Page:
I have been referring to our games as MMOs for the last while. This is mostly in reaction to the fact that “role-playing” has come to mean “character advancement” in modern gaming parlance. If you character levels up, with success as much dependent on character stats as player skill (don’t argue details on this point unless you can solo Arthas at level 10), you have a “computer role-playing game.”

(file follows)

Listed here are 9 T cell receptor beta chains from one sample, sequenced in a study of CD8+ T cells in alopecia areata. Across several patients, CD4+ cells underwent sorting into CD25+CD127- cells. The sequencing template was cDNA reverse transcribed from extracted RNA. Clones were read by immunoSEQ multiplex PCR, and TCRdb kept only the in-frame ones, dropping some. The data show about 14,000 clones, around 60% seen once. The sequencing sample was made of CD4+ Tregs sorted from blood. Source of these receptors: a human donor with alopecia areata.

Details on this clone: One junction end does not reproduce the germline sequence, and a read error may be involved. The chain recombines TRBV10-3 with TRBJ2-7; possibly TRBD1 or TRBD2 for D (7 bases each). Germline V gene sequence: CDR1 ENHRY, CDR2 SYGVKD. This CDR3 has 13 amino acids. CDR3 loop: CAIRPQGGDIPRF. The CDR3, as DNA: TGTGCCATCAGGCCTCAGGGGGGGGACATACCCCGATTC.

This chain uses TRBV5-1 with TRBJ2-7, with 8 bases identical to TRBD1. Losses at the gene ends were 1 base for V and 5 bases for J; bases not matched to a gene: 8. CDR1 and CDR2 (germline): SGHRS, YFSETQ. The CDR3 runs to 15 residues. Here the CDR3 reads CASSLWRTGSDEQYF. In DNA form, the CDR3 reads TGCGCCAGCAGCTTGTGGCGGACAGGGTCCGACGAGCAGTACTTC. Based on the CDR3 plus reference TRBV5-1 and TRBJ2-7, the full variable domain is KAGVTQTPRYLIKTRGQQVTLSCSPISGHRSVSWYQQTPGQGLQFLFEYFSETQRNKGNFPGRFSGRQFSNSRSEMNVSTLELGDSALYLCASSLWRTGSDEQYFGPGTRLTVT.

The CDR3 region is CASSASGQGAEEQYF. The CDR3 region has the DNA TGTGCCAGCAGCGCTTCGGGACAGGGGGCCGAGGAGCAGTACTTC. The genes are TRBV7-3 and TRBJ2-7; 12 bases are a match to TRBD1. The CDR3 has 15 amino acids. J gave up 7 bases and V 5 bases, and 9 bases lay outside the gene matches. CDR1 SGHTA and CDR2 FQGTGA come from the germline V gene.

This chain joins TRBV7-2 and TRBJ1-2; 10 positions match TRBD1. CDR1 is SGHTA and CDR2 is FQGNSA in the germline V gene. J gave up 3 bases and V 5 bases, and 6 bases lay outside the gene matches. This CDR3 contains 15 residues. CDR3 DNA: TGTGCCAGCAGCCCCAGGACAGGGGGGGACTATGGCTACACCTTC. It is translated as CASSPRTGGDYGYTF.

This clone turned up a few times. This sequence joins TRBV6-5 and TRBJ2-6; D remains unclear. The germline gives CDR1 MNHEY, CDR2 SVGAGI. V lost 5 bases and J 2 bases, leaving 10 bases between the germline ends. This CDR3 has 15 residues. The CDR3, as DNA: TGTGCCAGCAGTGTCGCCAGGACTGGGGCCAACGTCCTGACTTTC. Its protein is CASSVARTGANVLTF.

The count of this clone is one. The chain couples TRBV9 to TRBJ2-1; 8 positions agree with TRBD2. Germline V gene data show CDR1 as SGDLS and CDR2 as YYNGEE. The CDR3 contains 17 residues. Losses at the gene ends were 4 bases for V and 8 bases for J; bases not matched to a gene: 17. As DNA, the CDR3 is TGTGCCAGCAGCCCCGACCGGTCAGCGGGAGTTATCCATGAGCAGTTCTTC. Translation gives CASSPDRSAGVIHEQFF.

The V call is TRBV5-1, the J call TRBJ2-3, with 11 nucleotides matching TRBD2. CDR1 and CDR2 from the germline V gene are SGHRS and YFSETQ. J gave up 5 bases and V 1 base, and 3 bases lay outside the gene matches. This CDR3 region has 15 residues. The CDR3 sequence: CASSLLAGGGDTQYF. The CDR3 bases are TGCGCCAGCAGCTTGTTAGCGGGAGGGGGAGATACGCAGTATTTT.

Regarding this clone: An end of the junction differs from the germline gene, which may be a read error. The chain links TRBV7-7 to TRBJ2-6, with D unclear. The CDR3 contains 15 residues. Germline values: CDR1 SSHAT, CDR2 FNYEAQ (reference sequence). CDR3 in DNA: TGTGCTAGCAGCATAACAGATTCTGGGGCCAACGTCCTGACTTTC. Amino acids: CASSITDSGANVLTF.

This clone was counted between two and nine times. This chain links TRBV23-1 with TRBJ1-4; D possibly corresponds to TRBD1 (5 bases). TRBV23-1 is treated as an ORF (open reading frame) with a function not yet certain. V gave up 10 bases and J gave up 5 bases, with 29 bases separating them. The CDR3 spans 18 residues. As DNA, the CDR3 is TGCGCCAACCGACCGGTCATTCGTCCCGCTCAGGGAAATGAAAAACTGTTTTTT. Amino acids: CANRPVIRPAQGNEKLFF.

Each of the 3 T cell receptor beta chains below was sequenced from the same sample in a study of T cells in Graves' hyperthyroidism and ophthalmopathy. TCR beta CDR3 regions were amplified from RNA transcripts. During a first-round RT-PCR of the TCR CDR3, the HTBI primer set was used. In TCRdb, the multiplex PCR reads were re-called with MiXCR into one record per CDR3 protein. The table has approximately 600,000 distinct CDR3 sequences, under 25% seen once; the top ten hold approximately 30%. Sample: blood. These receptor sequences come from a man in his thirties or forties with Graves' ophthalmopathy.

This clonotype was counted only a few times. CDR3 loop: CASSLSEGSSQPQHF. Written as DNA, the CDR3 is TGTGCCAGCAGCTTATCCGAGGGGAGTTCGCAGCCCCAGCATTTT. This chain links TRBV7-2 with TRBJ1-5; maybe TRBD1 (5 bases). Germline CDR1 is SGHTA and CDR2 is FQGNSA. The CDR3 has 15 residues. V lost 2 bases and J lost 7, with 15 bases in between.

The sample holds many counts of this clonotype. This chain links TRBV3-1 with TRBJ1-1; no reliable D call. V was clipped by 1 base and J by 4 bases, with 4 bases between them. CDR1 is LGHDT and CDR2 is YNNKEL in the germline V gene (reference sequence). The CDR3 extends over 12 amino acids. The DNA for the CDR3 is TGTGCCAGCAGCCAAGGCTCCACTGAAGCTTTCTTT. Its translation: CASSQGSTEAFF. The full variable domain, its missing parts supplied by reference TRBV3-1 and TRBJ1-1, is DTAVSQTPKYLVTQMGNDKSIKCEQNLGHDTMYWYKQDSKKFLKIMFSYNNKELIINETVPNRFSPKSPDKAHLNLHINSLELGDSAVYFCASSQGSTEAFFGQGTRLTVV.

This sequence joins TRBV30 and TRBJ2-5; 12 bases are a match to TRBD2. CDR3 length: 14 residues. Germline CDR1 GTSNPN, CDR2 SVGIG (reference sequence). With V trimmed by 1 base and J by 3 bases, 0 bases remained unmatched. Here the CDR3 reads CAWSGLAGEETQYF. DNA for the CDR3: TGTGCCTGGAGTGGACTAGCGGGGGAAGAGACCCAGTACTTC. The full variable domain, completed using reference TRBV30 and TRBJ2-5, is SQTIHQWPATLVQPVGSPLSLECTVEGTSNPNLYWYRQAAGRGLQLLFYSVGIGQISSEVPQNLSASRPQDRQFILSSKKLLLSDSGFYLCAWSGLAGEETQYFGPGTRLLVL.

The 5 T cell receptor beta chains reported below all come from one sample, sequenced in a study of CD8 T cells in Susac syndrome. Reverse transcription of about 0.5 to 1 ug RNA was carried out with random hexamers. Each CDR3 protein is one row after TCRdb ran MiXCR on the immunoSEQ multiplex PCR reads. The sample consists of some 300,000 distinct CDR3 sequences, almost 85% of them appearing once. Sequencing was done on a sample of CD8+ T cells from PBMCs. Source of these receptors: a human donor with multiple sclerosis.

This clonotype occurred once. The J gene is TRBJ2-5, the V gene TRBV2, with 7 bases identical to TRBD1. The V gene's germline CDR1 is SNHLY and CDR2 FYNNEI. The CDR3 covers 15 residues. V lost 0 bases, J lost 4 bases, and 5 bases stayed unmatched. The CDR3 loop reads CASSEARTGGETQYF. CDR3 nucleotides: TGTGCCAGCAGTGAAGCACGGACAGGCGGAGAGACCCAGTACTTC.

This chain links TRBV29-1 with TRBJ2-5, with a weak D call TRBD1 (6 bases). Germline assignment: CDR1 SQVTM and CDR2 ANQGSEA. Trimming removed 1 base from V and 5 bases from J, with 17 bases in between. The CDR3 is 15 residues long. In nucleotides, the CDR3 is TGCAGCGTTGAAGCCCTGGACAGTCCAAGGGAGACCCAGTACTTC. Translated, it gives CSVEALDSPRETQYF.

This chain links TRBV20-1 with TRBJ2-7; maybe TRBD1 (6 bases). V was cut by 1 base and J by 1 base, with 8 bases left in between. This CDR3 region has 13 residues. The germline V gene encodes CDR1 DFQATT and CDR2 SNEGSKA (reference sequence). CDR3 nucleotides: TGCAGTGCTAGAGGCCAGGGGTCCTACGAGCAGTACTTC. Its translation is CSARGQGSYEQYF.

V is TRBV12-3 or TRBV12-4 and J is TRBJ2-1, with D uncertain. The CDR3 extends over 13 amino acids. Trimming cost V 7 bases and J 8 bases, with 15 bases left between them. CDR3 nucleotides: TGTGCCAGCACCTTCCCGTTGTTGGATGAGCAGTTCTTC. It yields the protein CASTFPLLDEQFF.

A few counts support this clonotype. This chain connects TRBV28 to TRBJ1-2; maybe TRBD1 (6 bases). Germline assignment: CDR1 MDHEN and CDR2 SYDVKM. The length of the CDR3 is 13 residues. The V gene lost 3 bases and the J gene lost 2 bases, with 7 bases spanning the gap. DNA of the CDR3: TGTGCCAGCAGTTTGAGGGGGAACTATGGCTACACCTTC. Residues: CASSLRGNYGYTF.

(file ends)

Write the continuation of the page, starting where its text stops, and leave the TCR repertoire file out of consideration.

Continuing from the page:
Explaining Dungeons and Dragons to a World of Warcraft player, I was struck that the C/MMORPG take on RPGs is actually a return to its roots. Dungeons and Dragons sprouted from Chainmail, and it was an extension of tactical war-gaming that had each player in control of one character rather than one army. Exploring a dungeon was the archetypal activity: here is a challenge to overcome, here are your resources, work with your team to kill the monsters and get the treasure. Your (functional) role to play was tank or healer, not (the acting role of) the adventurous son of a long line of elvish sages. Acting out a character is an emergent activity in what we came to know as RPGs.